02 July 2012

My Fifth Top 11

It's been a while since my last Top 11 list.  I came up with the idea for this one last week, and I've been collecting potential entries in it since then.  Every time I went to the Bus Terminal in Basseterre, I made a mental note of all the entries I could remember, and picked the best ones here.  If you don't recall what I'm referring to here, this post has a simple primer.  So without further ado, for your reading pleasure,

The Top 11...
Bus Names in St. Kitts, Caribbean Side

11.  De Original  Not to be confused with the other Original.
10.  Up 2 De Time  But there are no less than 4 of you on the road.
9.  Juggler  And does your skills in jocularity transfer nicely to your chosen profession?
8.  Sailor  A fish out of water?
7.  King of the Hill  In the land of beaches, the man with a hill is king.
6.  Street Freak  Congrats!  You've managed to find the one job where this is acceptable.
5.  Love Sponge  A one-sided relationship if ever there was one.
4.  John Glen  Circumnavigate the island, orbit the earth... it's almost the same thing.
3.  No Comment  But... I... never mind.
2.  Bashment  If this is before the accident, what would we call you after?  Wreck-ment?

...and the number 1 bus name in St. Kitts:
1.  De Ninja  Then why can I still see you?

Had quite an eventful weekend, defined largely by one 8 hour period in particular.  At 9:00 on Saturday night, I went into town to meet a friend for the 16th Annual St. Kitts Music Festival, which hosted four performers on Saturday night: (in order of performance) The Liamuiga Project, Roberta Flack, Toni Braxton, and Omarion.  The first was a jazz ensemble with an accompanying dance troupe, although I didn't get to fully appreciate the performance as they were done before I arrived.  Instead, to my chagrin, Roberta Flack had already been on stage 10 minutes when I entered Warner Park.  My disappointment was soon cooled, however, when it became clear that the performance I was anticipating from Ms. Flack was not to be.  Instead of a seasoned, graceful, powerful but charming performer singing on stage these lovely melodic ballads, we in the audience were presented with a crotchety, strung out old woman whose vocal range had clearly diminished and who never left the piano keys even when she wasn't playing.  She opted to play her three hits at the opening, but the mood was very unrefined and lacking in poise, and it was mostly downhill from that point on.  She played a few Beatles covers, but nothing seemed to settle in until she pulled out SKN's favorite power anthem.  That was the only point that I felt like the audience had a good time while she was on stage.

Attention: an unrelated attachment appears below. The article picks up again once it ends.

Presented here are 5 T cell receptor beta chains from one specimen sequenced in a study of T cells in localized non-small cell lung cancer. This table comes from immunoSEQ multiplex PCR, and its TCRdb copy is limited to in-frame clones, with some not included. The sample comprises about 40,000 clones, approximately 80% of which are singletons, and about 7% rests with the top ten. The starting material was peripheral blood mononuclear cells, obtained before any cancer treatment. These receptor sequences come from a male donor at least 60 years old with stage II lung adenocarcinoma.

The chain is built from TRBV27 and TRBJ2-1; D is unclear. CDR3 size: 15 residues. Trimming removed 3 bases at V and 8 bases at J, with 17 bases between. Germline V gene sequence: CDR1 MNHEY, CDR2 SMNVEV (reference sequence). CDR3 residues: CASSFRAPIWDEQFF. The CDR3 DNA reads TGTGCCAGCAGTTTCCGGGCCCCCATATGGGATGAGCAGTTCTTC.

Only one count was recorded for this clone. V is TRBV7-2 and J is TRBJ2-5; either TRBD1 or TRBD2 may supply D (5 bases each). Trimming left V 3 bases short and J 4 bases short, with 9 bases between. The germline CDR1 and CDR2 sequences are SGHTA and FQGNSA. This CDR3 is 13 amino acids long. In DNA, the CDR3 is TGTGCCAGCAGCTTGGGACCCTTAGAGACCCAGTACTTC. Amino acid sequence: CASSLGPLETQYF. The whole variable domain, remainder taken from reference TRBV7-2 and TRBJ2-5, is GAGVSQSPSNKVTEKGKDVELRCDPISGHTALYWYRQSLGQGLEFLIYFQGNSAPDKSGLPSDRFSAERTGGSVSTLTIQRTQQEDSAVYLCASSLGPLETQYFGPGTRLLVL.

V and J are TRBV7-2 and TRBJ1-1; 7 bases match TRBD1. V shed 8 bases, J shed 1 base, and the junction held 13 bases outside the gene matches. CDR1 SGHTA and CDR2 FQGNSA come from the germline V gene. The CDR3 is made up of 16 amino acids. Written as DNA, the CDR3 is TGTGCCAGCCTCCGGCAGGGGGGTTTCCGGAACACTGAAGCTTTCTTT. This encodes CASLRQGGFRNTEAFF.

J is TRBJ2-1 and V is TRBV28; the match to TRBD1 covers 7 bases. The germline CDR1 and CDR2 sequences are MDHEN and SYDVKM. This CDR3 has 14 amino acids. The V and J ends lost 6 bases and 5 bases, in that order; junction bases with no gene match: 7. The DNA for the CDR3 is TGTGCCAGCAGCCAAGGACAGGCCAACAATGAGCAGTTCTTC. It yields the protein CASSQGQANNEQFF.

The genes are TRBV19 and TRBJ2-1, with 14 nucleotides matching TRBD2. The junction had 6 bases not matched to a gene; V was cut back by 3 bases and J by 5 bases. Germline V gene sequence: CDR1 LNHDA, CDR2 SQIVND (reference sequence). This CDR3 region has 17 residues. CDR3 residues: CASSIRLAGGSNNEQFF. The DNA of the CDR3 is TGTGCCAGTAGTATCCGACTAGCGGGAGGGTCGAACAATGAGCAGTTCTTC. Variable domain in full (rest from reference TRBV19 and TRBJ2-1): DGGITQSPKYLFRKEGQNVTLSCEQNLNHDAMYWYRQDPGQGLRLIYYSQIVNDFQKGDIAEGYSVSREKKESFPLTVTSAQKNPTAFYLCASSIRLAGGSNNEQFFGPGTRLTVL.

Now, we're talking about a EC$100 ticket here – so the price of admission was clearly wrapped up in a youthful 44 year old Toni Braxton.  Wearing only a sheer wrap over a sequined one-piece, the audience was graced to enjoy a pair of hips that would not quit.  Boasting a handful of hits from her long career, and singing each of them interspersed with some pieces I was not familiar with, her performance was met with much more excitement and audience participation (an element that was, no joke, squelched by Ms. Flack a couple instances).  Even a sudden downpour at the outdoor stadium could not stop her performance, though it did cut out the sound equipment a half-dozen times or so in the 15 minute deluge.  It was a memorable and exciting experience, even if the rain scared off my Kittitian friends and sent them home prematurely to dry off.  For a night that was, by all accounts, much more reserved than the other, more youth-centric nights, it was a worthy investment in once-in-a-lifetime opportunities.

I'm finally starting on Washington Archibald's second book about life in St. Kitts, this one more of a memoir than a political history, entitled A View From Baby's Traffic.  The great conceit of his work, I'm quickly discovering, is how this blooming idealist portrays his world as a sort of fatalistic hopscotch: brief moments of ecstasy floating in a chasm of despair and disillusionment.  And instead of a clean, graduated continuum between the two ends, which probably serves to better exemplify real life, he instead loves to tell his stories in a way that make superhuman leaps from one end of the spectrum to the other in a matter of just a few sentences.  It makes for a jaunty but entertaining ride through what would appear, in the global perspective, to be an utterly insignificant bit of historical geography.  But I'm learning more about the realities of living in SKN every day, and enjoying it while I do!

Also, there's a lesson here.  I think.

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